Do Mirena Side Effects Include Elevated Blood Sugar?
Some women, based on their family history or physical condition, might be particularly sensitive to hormonal birth control methods like the MIrena IUD. Mirena releases the synthetic hormone levonorgestrel to prevent pregnancy, as well as help women with difficult menstrual periods get some relief from heavy bleeding and severe cramping. Like any method of birth control, Mirena can be ideal for some, but not a good choice for others.
Hormone-Based Birth Control Like Mirena Can be Dangerous for Some Women
Before the Mirena IUD became available, women who smoked, or had a family history of high blood pressure, heart attack, stroke, blood clots, or diabetes were cautioned against choosing oral birth control methods (the pill) because of the serious side effects associated with contraceptives that contain hormones. When Mirena, an IUD that releases a hormone, became available, women in the same high- risk groups were similarly cautioned.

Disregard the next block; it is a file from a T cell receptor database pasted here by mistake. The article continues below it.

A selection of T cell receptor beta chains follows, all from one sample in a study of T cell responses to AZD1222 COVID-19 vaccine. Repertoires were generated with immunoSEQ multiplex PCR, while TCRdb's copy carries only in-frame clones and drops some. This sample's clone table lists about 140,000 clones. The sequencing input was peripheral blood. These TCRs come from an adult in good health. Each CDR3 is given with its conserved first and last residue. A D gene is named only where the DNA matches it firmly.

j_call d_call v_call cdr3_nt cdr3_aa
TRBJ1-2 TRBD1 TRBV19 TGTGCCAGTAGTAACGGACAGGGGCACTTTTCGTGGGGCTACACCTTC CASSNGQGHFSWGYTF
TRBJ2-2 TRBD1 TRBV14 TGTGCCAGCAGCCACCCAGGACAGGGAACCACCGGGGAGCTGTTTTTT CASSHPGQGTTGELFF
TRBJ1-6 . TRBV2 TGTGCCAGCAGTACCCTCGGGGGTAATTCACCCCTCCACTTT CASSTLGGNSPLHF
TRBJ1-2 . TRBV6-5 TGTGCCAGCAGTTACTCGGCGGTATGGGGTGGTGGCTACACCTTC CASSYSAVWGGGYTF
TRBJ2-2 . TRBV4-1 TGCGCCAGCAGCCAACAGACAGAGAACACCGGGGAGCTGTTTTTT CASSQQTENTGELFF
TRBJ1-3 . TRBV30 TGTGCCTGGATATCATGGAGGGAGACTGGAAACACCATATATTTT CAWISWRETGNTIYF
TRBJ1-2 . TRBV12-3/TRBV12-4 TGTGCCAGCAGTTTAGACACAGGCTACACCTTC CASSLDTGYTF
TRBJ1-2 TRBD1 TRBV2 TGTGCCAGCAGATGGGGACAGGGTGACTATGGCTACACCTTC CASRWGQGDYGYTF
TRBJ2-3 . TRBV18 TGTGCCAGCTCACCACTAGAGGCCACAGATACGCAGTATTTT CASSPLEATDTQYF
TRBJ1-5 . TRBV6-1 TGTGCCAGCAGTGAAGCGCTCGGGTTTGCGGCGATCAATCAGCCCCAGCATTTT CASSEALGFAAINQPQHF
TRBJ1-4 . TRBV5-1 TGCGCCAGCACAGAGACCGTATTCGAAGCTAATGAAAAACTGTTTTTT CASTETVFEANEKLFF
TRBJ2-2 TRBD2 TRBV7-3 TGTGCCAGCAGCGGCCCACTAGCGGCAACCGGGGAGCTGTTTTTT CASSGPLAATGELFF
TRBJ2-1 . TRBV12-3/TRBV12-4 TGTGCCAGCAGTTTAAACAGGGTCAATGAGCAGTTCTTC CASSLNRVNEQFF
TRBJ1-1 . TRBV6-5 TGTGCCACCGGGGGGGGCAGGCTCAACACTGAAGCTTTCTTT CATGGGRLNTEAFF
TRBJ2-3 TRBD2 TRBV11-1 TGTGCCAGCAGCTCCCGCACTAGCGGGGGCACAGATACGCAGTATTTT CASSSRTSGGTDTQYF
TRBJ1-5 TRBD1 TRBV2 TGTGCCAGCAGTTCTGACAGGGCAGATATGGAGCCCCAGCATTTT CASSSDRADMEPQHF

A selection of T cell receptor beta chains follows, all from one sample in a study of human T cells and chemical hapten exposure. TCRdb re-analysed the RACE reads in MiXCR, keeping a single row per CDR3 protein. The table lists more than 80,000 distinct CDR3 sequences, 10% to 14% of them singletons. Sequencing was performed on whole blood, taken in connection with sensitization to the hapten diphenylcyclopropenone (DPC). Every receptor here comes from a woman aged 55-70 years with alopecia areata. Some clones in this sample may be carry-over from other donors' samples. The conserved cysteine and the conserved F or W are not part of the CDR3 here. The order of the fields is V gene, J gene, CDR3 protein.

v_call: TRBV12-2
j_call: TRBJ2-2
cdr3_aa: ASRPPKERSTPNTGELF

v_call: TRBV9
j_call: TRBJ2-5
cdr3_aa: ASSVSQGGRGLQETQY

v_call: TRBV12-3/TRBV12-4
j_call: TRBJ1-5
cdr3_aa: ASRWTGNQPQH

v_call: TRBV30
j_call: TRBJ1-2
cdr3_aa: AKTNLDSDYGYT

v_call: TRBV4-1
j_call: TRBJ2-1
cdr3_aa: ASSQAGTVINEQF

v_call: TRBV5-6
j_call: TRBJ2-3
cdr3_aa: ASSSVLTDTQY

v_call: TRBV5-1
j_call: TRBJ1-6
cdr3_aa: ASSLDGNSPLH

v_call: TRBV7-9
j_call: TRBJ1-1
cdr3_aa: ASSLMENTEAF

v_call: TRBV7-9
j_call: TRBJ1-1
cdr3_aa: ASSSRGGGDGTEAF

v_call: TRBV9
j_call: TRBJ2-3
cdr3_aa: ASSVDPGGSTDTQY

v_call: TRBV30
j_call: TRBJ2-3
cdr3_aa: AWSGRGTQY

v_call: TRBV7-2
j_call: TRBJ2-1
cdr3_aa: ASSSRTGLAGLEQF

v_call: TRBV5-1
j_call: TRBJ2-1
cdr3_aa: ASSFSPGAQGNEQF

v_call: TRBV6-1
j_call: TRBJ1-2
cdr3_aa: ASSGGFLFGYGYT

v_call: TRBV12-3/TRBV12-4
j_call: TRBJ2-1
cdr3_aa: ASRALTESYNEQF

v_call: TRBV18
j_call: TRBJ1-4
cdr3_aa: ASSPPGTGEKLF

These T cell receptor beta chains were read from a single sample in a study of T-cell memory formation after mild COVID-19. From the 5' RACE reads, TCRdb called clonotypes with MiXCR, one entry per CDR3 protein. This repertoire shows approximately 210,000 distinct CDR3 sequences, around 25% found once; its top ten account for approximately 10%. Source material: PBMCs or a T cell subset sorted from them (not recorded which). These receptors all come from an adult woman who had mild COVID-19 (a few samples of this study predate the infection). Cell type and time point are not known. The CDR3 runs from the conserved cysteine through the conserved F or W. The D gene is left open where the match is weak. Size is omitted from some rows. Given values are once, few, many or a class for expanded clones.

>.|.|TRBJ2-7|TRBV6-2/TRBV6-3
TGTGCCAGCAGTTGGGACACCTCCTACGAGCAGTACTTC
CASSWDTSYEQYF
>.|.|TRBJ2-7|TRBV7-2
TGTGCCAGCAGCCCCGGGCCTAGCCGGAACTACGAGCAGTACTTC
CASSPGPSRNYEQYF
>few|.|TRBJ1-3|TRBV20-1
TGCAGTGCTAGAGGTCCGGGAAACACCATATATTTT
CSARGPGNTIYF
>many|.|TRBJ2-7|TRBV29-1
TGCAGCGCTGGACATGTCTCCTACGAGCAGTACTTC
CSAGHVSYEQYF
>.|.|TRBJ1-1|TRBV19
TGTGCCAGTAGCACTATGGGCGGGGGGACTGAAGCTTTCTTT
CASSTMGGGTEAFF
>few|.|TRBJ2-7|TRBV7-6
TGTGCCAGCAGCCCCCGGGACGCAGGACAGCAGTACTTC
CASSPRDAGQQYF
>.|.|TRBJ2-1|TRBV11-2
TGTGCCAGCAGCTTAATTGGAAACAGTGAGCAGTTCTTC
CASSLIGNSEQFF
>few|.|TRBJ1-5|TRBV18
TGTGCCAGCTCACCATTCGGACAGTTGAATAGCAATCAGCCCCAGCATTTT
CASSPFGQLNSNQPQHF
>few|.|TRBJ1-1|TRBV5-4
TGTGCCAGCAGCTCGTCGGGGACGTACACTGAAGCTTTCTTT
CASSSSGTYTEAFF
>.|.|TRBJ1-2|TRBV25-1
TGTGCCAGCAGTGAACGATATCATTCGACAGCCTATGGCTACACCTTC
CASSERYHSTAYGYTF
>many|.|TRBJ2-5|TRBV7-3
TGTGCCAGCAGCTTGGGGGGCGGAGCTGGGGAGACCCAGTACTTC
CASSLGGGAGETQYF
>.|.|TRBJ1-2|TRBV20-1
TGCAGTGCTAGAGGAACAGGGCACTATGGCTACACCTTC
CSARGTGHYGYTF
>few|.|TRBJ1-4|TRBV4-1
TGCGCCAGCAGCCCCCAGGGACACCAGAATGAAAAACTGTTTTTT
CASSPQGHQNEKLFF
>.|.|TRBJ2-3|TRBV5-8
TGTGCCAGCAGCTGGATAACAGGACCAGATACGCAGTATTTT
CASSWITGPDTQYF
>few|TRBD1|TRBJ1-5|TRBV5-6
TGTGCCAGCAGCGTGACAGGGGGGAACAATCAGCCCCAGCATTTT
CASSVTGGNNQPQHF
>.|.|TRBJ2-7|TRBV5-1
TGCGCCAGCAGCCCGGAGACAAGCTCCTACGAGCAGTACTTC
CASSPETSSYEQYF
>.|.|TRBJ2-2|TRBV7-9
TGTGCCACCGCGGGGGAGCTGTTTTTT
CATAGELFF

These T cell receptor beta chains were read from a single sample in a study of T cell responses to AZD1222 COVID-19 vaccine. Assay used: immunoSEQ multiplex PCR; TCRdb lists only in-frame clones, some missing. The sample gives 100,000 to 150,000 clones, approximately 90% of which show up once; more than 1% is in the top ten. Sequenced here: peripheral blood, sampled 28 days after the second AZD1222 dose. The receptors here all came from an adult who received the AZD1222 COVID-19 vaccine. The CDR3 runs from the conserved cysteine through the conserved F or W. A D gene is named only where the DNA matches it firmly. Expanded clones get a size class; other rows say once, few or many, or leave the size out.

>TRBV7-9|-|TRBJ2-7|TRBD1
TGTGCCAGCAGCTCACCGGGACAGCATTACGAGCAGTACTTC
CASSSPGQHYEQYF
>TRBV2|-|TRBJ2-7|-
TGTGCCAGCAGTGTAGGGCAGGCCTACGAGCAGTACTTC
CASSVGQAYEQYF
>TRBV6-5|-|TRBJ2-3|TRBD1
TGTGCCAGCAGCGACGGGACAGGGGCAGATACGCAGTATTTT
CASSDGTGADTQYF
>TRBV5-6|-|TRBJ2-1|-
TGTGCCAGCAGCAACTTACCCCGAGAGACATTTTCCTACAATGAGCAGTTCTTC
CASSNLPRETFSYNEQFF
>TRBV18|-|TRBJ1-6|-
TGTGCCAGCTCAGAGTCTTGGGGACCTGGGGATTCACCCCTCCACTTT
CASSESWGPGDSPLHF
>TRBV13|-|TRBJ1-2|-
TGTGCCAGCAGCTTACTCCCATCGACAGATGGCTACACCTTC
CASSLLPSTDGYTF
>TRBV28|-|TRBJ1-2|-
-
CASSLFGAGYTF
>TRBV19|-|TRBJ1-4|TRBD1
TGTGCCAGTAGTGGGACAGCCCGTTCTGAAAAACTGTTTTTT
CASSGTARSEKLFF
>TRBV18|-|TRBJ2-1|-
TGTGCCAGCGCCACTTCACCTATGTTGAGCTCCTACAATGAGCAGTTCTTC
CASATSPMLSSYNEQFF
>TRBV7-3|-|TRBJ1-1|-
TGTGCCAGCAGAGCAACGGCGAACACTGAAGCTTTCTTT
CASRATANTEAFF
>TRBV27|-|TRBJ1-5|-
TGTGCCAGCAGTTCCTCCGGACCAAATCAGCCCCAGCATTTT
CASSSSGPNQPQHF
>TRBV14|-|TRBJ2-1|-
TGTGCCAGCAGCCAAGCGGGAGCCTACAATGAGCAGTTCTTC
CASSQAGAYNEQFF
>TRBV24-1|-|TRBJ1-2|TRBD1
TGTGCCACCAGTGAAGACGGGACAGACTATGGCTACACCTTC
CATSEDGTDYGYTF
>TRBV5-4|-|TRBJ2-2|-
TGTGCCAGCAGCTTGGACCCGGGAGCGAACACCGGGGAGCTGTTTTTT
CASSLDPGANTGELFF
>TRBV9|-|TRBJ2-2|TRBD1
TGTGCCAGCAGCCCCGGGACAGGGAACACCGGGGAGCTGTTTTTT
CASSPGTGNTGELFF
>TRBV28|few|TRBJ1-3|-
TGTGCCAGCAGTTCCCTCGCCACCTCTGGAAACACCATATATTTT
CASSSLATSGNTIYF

The only way to avoid serious side effects associated with Mirena is to discuss birth control options with a qualified physician. Just as the pill is not ideal for every woman, the IUD might not be the right choice for some women, too. Only a doctor can help a woman to determine which birth control method is right for her.
Besides the risks discussed here, a growing number of women have had additional problems with Mirena, including uterine perforation, pelvic inflammatory disease (PID), device migration, and spontaneous expulsion of the device from the vagina. Many of these women suffered injuries serious enough to require surgery to remove the device from the body. Subsequently, a number of women have filed lawsuits against Bayer, the manufacturer of Mirena, seeking compensation for their injuries, pain and suffering and unforeseen medical expenses.